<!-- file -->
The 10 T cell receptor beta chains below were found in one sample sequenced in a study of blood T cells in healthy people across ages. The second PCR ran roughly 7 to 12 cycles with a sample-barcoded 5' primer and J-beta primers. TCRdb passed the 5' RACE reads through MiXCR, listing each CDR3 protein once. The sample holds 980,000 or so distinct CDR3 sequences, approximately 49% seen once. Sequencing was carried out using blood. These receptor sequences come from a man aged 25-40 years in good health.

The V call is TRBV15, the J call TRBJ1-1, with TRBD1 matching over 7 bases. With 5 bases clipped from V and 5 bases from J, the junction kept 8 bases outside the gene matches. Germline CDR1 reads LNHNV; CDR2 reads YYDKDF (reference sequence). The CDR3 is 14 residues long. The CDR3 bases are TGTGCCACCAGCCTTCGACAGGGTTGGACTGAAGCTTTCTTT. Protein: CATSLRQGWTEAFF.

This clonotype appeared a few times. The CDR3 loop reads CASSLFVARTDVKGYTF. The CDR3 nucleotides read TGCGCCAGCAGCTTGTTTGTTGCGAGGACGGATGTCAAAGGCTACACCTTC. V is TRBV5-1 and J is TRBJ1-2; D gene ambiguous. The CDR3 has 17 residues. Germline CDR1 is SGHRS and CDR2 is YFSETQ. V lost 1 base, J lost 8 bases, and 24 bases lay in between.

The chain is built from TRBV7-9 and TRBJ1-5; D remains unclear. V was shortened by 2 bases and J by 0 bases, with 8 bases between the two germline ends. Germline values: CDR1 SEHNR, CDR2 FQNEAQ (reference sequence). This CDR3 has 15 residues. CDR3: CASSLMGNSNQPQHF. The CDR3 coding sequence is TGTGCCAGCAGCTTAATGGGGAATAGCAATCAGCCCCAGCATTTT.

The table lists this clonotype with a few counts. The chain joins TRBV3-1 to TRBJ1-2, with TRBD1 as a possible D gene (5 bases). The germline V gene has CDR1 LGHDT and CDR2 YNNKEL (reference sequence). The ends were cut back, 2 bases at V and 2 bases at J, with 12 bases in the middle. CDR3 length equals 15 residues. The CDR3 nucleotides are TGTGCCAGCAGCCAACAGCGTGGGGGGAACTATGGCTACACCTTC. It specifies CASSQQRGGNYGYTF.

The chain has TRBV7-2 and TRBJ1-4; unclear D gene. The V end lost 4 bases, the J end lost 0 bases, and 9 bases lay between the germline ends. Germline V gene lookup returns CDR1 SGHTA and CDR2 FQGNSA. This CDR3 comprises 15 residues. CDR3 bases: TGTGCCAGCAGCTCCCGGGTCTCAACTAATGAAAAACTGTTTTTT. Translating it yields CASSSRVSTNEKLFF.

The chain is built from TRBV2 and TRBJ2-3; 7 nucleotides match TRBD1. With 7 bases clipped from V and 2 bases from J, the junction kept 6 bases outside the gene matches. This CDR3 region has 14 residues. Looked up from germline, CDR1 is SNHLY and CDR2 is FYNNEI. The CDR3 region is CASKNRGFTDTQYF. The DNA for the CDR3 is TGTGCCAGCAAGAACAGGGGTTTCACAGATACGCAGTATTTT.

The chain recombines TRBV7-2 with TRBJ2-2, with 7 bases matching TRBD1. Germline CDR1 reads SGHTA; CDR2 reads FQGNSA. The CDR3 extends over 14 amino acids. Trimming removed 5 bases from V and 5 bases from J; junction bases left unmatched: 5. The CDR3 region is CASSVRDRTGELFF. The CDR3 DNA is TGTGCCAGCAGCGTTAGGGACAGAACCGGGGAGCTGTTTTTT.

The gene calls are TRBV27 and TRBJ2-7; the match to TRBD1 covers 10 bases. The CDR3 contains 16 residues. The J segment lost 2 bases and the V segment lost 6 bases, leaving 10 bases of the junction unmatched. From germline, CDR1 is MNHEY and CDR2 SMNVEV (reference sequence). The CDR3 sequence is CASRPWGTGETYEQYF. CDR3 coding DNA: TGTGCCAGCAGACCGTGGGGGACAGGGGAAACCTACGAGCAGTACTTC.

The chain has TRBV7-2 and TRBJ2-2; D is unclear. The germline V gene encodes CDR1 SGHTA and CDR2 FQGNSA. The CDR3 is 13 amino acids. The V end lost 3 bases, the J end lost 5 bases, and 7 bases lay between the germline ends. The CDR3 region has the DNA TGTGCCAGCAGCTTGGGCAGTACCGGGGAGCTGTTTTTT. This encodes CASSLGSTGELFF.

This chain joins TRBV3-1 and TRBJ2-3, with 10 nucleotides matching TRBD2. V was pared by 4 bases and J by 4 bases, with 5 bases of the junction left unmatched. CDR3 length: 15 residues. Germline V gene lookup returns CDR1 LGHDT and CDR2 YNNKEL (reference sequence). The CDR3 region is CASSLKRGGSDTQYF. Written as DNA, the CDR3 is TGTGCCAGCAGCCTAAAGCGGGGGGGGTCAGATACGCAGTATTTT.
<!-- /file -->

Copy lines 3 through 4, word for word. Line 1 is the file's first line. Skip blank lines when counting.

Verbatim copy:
This clonotype appeared a few times. The CDR3 loop reads CASSLFVARTDVKGYTF. The CDR3 nucleotides read TGCGCCAGCAGCTTGTTTGTTGCGAGGACGGATGTCAAAGGCTACACCTTC. V is TRBV5-1 and J is TRBJ1-2; D gene ambiguous. The CDR3 has 17 residues. Germline CDR1 is SGHRS and CDR2 is YFSETQ. V lost 1 base, J lost 8 bases, and 24 bases lay in between.

The chain is built from TRBV7-9 and TRBJ1-5; D remains unclear. V was shortened by 2 bases and J by 0 bases, with 8 bases between the two germline ends. Germline values: CDR1 SEHNR, CDR2 FQNEAQ (reference sequence). This CDR3 has 15 residues. CDR3: CASSLMGNSNQPQHF. The CDR3 coding sequence is TGTGCCAGCAGCTTAATGGGGAATAGCAATCAGCCCCAGCATTTT.